💡Bonus Tip💡 Often, if a hacker breaks into your Office 365, they'll change your inbox rules so messages sent from the user get deleted or forwarded and they can go undetected as they wreak havoc on your systems! Remember to adjust your alerts policies and set some alerts to help you monitor such activities.

Best Practices to Keep Your Office 365 Secure

As you've seen, Microsoft has done a good job at providing security features within 365 that can help your business stay protected, but no solution is 100% effective.

Depending on your Microsoft 365 subscription, there are measures you can implement to improve your security from the inside.

 

office-365-best-practices

Head to Microsoft 365 Security and Compliance Center for more information.

For some organisations, the existing security features will be enough, but a layered defence is always the best one, so consider creating an even more secure environment with third-party tools and services designed to help keep your 365 secure. 

Employee Awareness

Don't forget - human error is still the number one cause of attacks. Whether it's an accidental deletion of data, clicking on a suspicious email link or opting for a password like 'password123', these are things that can be avoided by ensuring your workforce are informed and aware of cyber threats and how to be cyber secure.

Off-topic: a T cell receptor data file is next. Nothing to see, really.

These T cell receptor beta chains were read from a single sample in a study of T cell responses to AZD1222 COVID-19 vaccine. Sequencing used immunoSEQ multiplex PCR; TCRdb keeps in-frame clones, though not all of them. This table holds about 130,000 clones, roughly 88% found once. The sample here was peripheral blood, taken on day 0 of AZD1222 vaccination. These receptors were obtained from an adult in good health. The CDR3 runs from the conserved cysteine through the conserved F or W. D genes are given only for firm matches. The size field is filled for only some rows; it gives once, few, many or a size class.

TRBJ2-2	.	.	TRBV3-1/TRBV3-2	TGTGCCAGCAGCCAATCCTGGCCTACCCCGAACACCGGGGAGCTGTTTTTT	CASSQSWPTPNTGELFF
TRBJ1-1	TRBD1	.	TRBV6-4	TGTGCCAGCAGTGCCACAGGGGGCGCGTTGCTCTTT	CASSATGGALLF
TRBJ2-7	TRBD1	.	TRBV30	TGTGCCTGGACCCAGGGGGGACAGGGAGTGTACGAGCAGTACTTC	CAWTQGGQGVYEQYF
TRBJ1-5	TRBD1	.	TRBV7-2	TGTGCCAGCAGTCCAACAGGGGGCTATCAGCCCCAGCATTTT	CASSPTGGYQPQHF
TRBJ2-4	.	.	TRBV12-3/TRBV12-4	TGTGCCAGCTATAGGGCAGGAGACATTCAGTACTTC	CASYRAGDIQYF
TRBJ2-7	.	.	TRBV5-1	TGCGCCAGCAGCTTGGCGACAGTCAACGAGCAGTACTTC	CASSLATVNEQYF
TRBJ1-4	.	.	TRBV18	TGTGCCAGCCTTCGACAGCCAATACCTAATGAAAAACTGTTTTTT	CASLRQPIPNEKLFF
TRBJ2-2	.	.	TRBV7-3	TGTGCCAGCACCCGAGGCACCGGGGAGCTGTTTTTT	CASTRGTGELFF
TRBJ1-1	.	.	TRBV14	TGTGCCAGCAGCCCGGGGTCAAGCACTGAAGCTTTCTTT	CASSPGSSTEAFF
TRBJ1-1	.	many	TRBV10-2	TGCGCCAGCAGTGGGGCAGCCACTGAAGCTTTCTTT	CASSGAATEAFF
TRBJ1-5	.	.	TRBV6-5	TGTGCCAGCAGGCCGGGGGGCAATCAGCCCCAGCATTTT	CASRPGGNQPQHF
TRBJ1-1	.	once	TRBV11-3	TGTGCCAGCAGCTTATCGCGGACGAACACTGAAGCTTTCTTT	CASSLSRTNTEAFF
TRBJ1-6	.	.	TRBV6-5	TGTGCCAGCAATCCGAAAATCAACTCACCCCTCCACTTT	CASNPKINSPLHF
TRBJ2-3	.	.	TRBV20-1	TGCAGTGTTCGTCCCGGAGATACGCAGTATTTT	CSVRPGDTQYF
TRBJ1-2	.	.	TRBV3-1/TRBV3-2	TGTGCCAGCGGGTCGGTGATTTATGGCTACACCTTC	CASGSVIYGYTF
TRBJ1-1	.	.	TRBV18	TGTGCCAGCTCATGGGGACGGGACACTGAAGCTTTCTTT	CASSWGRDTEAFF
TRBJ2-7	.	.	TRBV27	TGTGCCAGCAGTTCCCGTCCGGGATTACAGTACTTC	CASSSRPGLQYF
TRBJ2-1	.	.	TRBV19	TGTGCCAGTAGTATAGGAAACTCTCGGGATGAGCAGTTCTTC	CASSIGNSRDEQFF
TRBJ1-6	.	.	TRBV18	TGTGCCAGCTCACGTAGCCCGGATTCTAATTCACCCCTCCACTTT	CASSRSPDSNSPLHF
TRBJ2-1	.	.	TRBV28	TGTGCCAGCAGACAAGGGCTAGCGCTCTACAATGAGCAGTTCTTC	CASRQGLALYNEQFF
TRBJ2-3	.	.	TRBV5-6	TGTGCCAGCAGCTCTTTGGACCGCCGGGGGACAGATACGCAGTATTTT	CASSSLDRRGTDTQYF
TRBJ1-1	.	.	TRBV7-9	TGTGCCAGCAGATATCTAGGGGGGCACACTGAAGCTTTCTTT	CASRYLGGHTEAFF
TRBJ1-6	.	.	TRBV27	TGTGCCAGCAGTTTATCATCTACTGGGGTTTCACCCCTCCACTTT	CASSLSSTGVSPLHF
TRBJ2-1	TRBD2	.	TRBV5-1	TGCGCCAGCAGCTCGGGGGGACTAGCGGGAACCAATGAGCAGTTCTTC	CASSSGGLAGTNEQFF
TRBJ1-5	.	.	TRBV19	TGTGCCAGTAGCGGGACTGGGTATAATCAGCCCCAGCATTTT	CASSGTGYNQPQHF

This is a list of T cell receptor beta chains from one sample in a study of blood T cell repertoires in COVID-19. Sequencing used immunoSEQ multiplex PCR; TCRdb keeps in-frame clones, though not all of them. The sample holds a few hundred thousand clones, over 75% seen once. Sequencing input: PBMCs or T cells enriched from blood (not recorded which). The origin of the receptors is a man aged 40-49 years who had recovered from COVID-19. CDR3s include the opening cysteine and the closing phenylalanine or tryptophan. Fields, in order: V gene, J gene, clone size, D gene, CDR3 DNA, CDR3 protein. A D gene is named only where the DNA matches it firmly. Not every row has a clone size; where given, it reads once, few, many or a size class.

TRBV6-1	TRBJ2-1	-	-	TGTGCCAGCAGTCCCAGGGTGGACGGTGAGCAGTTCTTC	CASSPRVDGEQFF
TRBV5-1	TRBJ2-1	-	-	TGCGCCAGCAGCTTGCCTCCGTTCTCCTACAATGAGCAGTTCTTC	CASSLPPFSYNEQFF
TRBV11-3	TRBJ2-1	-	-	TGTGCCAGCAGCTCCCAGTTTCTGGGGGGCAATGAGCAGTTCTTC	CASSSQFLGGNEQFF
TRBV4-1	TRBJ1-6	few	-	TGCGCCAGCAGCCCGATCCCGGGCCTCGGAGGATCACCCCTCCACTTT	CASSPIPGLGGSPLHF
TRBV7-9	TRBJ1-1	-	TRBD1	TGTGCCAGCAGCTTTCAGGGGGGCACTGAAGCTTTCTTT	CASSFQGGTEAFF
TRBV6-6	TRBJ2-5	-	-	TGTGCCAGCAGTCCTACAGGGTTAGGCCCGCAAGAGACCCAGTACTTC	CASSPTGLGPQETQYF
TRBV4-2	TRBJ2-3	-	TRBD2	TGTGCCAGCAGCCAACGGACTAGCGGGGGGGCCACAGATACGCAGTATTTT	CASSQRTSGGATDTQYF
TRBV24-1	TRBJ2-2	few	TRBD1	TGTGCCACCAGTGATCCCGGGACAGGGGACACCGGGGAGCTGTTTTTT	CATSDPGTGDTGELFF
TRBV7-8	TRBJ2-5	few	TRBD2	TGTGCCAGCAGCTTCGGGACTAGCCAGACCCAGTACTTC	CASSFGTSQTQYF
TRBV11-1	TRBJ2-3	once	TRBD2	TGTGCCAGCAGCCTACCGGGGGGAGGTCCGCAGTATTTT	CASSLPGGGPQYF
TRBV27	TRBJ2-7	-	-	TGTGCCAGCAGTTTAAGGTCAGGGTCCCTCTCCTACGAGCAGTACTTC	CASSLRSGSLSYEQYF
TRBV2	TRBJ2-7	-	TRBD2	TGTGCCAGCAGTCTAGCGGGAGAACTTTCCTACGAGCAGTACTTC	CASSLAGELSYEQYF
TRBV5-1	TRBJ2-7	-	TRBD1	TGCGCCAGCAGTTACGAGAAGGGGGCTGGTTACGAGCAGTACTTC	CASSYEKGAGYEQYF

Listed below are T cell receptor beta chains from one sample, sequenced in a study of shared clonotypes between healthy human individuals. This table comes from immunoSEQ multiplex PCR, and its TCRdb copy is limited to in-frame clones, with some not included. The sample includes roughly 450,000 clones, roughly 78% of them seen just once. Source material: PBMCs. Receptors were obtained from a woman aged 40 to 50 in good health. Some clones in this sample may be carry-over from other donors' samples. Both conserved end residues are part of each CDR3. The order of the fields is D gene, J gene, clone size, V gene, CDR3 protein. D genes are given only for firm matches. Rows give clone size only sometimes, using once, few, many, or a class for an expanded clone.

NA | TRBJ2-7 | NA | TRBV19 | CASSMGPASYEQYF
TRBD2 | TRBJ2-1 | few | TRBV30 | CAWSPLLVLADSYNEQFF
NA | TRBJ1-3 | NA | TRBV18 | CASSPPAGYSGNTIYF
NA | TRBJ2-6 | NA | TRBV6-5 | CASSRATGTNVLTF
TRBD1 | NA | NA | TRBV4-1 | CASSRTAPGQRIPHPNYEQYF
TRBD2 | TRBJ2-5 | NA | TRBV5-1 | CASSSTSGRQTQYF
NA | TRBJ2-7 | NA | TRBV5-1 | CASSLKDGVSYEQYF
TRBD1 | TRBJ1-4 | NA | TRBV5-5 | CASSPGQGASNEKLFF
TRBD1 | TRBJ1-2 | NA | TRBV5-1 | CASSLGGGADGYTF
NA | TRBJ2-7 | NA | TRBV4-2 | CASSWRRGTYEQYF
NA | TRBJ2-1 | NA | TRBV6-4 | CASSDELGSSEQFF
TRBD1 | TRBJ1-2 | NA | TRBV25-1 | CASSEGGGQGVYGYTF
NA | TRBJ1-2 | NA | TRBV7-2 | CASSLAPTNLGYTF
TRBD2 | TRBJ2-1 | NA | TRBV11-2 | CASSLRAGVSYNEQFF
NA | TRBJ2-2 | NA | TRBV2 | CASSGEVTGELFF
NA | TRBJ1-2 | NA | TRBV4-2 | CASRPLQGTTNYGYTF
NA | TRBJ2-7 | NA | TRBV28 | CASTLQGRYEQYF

Keep employees up to date with your business' security policies and processes regarding Office 365 so they are best equipped to deal with security risks and they can avoid being one themselves!

Conclusion

If Office 365's growth in the last few years is anything to go by, it's quite safe to say that the software suite will continue to attract businesses and individuals as an easily accessible collaborative environment for work. 

People will continue to be apprehensive about Cloud services and security concerns are likely to remain the primary reason for this, but hopefully this article has shed some light on the security measures that are available in 365 and what solutions you can explore in addition to this. 

For a quick overview of the top 4 Office 365 security concerns listed here, take a look at the infographic below. 

140,000 (1)

 

Topics: Business Security, Data, Information Security, Cloud